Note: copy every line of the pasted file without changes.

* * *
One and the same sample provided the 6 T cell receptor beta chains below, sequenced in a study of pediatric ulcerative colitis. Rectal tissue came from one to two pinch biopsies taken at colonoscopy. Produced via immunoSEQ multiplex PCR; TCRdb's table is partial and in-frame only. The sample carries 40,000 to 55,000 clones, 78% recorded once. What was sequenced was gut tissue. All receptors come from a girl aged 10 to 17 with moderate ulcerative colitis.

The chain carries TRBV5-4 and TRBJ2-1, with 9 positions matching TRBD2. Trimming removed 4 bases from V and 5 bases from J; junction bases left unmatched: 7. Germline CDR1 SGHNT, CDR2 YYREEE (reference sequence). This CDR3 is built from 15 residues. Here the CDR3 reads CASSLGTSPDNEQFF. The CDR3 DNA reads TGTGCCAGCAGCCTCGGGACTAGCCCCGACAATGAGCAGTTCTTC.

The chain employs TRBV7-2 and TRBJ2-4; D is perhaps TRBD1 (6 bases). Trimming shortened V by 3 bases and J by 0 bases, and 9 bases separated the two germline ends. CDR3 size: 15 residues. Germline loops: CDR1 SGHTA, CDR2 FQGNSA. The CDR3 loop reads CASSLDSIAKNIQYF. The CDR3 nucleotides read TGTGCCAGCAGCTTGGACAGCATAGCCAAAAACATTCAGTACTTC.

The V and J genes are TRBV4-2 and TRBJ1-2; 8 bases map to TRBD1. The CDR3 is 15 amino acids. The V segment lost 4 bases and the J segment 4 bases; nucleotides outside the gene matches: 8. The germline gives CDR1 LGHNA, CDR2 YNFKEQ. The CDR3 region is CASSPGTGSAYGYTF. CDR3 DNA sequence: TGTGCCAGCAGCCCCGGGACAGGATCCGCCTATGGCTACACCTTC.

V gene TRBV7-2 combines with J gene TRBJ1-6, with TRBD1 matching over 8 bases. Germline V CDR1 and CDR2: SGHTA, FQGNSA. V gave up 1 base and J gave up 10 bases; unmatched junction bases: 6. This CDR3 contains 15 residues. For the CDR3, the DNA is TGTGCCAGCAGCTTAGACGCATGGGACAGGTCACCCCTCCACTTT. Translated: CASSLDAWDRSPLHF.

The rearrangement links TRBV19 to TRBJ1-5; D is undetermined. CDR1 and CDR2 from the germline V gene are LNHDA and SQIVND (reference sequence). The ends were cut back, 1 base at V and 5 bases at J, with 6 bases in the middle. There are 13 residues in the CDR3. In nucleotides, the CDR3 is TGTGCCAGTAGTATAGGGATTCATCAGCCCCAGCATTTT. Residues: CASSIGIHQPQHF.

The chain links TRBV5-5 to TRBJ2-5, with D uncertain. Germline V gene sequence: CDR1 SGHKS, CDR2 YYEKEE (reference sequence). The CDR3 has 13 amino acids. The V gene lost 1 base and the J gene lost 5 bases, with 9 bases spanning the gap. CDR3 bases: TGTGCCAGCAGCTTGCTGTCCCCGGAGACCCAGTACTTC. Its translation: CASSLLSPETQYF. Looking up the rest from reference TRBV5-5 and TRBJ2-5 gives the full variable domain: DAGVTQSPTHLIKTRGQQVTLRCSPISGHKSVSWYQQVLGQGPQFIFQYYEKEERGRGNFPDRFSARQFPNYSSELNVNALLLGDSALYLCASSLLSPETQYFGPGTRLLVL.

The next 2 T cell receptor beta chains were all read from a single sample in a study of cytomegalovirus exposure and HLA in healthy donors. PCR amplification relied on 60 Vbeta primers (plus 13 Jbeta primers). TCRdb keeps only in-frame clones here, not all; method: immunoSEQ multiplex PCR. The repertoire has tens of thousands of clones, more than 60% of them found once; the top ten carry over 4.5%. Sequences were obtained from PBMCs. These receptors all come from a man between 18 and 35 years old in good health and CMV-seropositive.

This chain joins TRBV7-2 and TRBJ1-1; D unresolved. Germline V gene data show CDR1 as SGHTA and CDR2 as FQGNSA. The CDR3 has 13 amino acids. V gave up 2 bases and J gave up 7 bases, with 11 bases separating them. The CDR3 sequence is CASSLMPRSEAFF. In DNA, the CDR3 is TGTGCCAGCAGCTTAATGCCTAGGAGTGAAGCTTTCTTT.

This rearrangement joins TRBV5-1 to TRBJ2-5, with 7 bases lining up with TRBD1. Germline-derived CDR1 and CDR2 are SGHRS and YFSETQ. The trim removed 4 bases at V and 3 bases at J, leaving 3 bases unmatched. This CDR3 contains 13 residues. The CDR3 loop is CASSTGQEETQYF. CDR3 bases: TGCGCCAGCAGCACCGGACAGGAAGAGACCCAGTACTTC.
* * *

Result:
One and the same sample provided the 6 T cell receptor beta chains below, sequenced in a study of pediatric ulcerative colitis. Rectal tissue came from one to two pinch biopsies taken at colonoscopy. Produced via immunoSEQ multiplex PCR; TCRdb's table is partial and in-frame only. The sample carries 40,000 to 55,000 clones, 78% recorded once. What was sequenced was gut tissue. All receptors come from a girl aged 10 to 17 with moderate ulcerative colitis.

The chain carries TRBV5-4 and TRBJ2-1, with 9 positions matching TRBD2. Trimming removed 4 bases from V and 5 bases from J; junction bases left unmatched: 7. Germline CDR1 SGHNT, CDR2 YYREEE (reference sequence). This CDR3 is built from 15 residues. Here the CDR3 reads CASSLGTSPDNEQFF. The CDR3 DNA reads TGTGCCAGCAGCCTCGGGACTAGCCCCGACAATGAGCAGTTCTTC.

The chain employs TRBV7-2 and TRBJ2-4; D is perhaps TRBD1 (6 bases). Trimming shortened V by 3 bases and J by 0 bases, and 9 bases separated the two germline ends. CDR3 size: 15 residues. Germline loops: CDR1 SGHTA, CDR2 FQGNSA. The CDR3 loop reads CASSLDSIAKNIQYF. The CDR3 nucleotides read TGTGCCAGCAGCTTGGACAGCATAGCCAAAAACATTCAGTACTTC.

The V and J genes are TRBV4-2 and TRBJ1-2; 8 bases map to TRBD1. The CDR3 is 15 amino acids. The V segment lost 4 bases and the J segment 4 bases; nucleotides outside the gene matches: 8. The germline gives CDR1 LGHNA, CDR2 YNFKEQ. The CDR3 region is CASSPGTGSAYGYTF. CDR3 DNA sequence: TGTGCCAGCAGCCCCGGGACAGGATCCGCCTATGGCTACACCTTC.

V gene TRBV7-2 combines with J gene TRBJ1-6, with TRBD1 matching over 8 bases. Germline V CDR1 and CDR2: SGHTA, FQGNSA. V gave up 1 base and J gave up 10 bases; unmatched junction bases: 6. This CDR3 contains 15 residues. For the CDR3, the DNA is TGTGCCAGCAGCTTAGACGCATGGGACAGGTCACCCCTCCACTTT. Translated: CASSLDAWDRSPLHF.

The rearrangement links TRBV19 to TRBJ1-5; D is undetermined. CDR1 and CDR2 from the germline V gene are LNHDA and SQIVND (reference sequence). The ends were cut back, 1 base at V and 5 bases at J, with 6 bases in the middle. There are 13 residues in the CDR3. In nucleotides, the CDR3 is TGTGCCAGTAGTATAGGGATTCATCAGCCCCAGCATTTT. Residues: CASSIGIHQPQHF.

The chain links TRBV5-5 to TRBJ2-5, with D uncertain. Germline V gene sequence: CDR1 SGHKS, CDR2 YYEKEE (reference sequence). The CDR3 has 13 amino acids. The V gene lost 1 base and the J gene lost 5 bases, with 9 bases spanning the gap. CDR3 bases: TGTGCCAGCAGCTTGCTGTCCCCGGAGACCCAGTACTTC. Its translation: CASSLLSPETQYF. Looking up the rest from reference TRBV5-5 and TRBJ2-5 gives the full variable domain: DAGVTQSPTHLIKTRGQQVTLRCSPISGHKSVSWYQQVLGQGPQFIFQYYEKEERGRGNFPDRFSARQFPNYSSELNVNALLLGDSALYLCASSLLSPETQYFGPGTRLLVL.

The next 2 T cell receptor beta chains were all read from a single sample in a study of cytomegalovirus exposure and HLA in healthy donors. PCR amplification relied on 60 Vbeta primers (plus 13 Jbeta primers). TCRdb keeps only in-frame clones here, not all; method: immunoSEQ multiplex PCR. The repertoire has tens of thousands of clones, more than 60% of them found once; the top ten carry over 4.5%. Sequences were obtained from PBMCs. These receptors all come from a man between 18 and 35 years old in good health and CMV-seropositive.

This chain joins TRBV7-2 and TRBJ1-1; D unresolved. Germline V gene data show CDR1 as SGHTA and CDR2 as FQGNSA. The CDR3 has 13 amino acids. V gave up 2 bases and J gave up 7 bases, with 11 bases separating them. The CDR3 sequence is CASSLMPRSEAFF. In DNA, the CDR3 is TGTGCCAGCAGCTTAATGCCTAGGAGTGAAGCTTTCTTT.

This rearrangement joins TRBV5-1 to TRBJ2-5, with 7 bases lining up with TRBD1. Germline-derived CDR1 and CDR2 are SGHRS and YFSETQ. The trim removed 4 bases at V and 3 bases at J, leaving 3 bases unmatched. This CDR3 contains 13 residues. The CDR3 loop is CASSTGQEETQYF. CDR3 bases: TGCGCCAGCAGCACCGGACAGGAAGAGACCCAGTACTTC.